This week, the White House Initiative on Educational Excellence for African Americans, along with nearly 100 countries around the world, is celebrating
International Education Week (IEW). The week is dedicated to celebrating and promoting the benefits of international education and exchange worldwide. While we celebrate IEW, we also know that highlighting the importance of an international education should not be confined to a single week in November nor should the experience be limited to colleges and universities solely. The U.S. Department of Education has
taken great efforts to accelerate programming focused on international education at Historically Black Colleges and Universities (HBCUs), however similar efforts have yet to be made for K-12 African-American students. VIF International Education
surveyed students and “only 12 percent of students strongly agree their sixth–12th-grade teachers incorporate global perspectives into their lessons.” These numbers are shockingly low when considering the need for students to benefit from diverse global perspectives.
The Benefits of an International Education
Schools in districts across the United States are aiming to implement global education into their classrooms. In a school district where 67 percent of the students enrolled are African-American, the District of Columbia Public Schools (DCPS) is taking huge steps in creating a generation of African-American global citizens. Prior to taking formal steps to internationalize education across the district, “some students had a myriad of global opportunities at their fingertips based on the investment of a particular administrator or teacher, and other students may not have had any opportunities at the school level,” said Kate Ireland, director of DCPS Global Education. Now every student can benefit from a global education. DCPS has fully-funded study abroad programs for eighth and 11th-graders with the goal of eventually having every eighth and 11th-grader have a study abroad experience. In its inaugural year, the study abroad program attracted nearly 1,000 applicants for its 380 spots with 280 of the selected students receiving their first passport.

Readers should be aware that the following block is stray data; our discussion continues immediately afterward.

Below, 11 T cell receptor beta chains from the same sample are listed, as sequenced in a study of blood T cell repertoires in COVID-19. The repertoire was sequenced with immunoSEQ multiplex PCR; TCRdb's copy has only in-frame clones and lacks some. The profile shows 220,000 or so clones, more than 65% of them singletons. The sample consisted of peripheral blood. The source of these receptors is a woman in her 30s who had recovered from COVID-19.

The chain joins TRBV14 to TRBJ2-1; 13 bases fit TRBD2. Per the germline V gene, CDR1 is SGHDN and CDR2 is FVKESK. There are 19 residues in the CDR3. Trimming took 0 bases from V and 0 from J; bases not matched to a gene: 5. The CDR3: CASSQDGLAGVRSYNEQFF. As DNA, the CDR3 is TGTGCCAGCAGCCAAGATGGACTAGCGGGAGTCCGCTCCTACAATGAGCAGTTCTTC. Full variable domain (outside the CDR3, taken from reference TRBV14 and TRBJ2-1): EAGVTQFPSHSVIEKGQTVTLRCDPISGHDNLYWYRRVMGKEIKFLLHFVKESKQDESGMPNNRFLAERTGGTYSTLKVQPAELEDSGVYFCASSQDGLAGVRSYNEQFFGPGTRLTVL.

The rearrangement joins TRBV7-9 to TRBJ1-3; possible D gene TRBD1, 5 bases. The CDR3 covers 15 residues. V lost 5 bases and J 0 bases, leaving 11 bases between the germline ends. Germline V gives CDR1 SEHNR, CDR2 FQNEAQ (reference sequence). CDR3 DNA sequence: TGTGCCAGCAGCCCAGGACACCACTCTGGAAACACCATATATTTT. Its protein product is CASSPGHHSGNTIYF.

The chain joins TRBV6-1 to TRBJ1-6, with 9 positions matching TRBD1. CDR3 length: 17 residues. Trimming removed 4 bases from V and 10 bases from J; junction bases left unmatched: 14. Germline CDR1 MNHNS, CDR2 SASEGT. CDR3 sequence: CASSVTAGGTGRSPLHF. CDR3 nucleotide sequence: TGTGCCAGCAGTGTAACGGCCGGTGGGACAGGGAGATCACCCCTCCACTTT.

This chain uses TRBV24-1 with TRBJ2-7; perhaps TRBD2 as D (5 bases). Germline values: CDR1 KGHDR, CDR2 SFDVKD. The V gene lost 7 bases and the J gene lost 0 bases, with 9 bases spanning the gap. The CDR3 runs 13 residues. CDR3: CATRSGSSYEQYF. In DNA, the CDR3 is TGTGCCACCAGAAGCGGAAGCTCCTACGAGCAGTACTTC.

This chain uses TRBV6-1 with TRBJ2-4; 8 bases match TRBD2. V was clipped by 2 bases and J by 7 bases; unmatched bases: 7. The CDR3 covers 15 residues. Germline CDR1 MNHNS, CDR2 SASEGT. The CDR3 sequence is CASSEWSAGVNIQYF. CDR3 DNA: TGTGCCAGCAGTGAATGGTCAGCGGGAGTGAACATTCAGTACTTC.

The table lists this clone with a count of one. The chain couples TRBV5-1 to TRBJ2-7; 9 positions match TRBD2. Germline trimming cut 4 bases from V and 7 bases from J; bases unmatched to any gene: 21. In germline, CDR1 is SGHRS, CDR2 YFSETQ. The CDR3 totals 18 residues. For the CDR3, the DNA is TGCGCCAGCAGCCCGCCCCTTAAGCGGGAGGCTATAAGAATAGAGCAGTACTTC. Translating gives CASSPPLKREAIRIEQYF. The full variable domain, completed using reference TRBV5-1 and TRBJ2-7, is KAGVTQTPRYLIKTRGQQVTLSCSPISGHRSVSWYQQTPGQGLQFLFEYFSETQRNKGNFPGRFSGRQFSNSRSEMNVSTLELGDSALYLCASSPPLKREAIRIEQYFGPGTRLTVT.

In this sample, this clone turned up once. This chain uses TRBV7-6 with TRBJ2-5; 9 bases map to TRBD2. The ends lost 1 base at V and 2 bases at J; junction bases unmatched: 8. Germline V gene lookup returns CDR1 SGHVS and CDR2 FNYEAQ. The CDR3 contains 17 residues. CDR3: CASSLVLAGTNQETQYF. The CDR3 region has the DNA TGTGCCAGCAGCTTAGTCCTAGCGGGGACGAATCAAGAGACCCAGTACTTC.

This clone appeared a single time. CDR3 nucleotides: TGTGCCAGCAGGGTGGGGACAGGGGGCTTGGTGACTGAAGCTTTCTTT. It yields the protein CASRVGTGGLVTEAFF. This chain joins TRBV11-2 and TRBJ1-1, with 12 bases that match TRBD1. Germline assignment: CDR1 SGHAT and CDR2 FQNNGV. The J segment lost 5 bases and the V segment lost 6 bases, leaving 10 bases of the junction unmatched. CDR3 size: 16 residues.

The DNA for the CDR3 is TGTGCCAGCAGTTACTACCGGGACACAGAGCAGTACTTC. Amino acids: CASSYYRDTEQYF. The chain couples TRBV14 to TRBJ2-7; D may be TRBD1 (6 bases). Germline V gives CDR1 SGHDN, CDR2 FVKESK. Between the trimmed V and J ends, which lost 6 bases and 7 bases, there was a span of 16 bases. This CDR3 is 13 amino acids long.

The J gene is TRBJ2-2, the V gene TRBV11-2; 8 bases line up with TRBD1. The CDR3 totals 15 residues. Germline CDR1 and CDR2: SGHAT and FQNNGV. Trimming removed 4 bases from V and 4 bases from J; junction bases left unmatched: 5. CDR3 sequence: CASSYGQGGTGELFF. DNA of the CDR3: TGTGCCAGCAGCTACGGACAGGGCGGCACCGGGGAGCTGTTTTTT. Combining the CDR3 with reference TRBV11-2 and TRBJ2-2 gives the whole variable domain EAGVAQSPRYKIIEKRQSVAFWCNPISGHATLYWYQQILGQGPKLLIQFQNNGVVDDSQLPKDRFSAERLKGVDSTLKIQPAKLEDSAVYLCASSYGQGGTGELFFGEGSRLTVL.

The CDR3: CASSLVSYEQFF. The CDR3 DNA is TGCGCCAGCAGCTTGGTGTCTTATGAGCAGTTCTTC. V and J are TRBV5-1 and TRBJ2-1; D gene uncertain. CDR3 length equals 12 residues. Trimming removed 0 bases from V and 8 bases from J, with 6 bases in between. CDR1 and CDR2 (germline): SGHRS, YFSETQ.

International Education Isn’t Just About Traveling
To ensure African-American students are prepared for the global economy and political environment, we must engage and support Black students in becoming global citizens. Unfortunately, all of our students won’t be able to study abroad but there are things that we can do in the classroom and at home to promote global learning. Here are just a few tips:
Pick up a book! Books are a great source for learning about another culture because they offer the reader a chance to dive into the mind of a character whose reality may be different from the reader. The Global Fund for Children has a list of exciting books promoting global citizenship for students of all ages.
Enjoy cultural activities. Participating in a cultural activity can range from trying a new cuisine to taking part in a local cultural holiday celebration. Many cities will offer cultural activities for holidays celebrated in your community such as Chinese New Year or Dia de Los Muertos, but enjoying a new cuisine can be done in the comfort of your own kitchen.
Volunteer at a local branch of an international organization. Community service is a huge part of global citizenship. As a citizen of the world, giving back to those in need when you can is a great experience. There are a multitude of organizations with branches throughout the U.S. aimed at making a global impact.
Technology opens the doors to interactive cultural activities in the comfort of a classroom. Caring and concerned adults have the ability to introduce students to music, dance, movies, language, and many other aspects of cultural with the click of a button.
We all have a part to play in ensuring that students know they can make a difference in their communities both locally and globally.
Alexandria Myers is a Congressional Black Caucus Foundation intern at the White House Initiative on Educational Excellence for African Americans and a junior studying international affairs at George Washington University.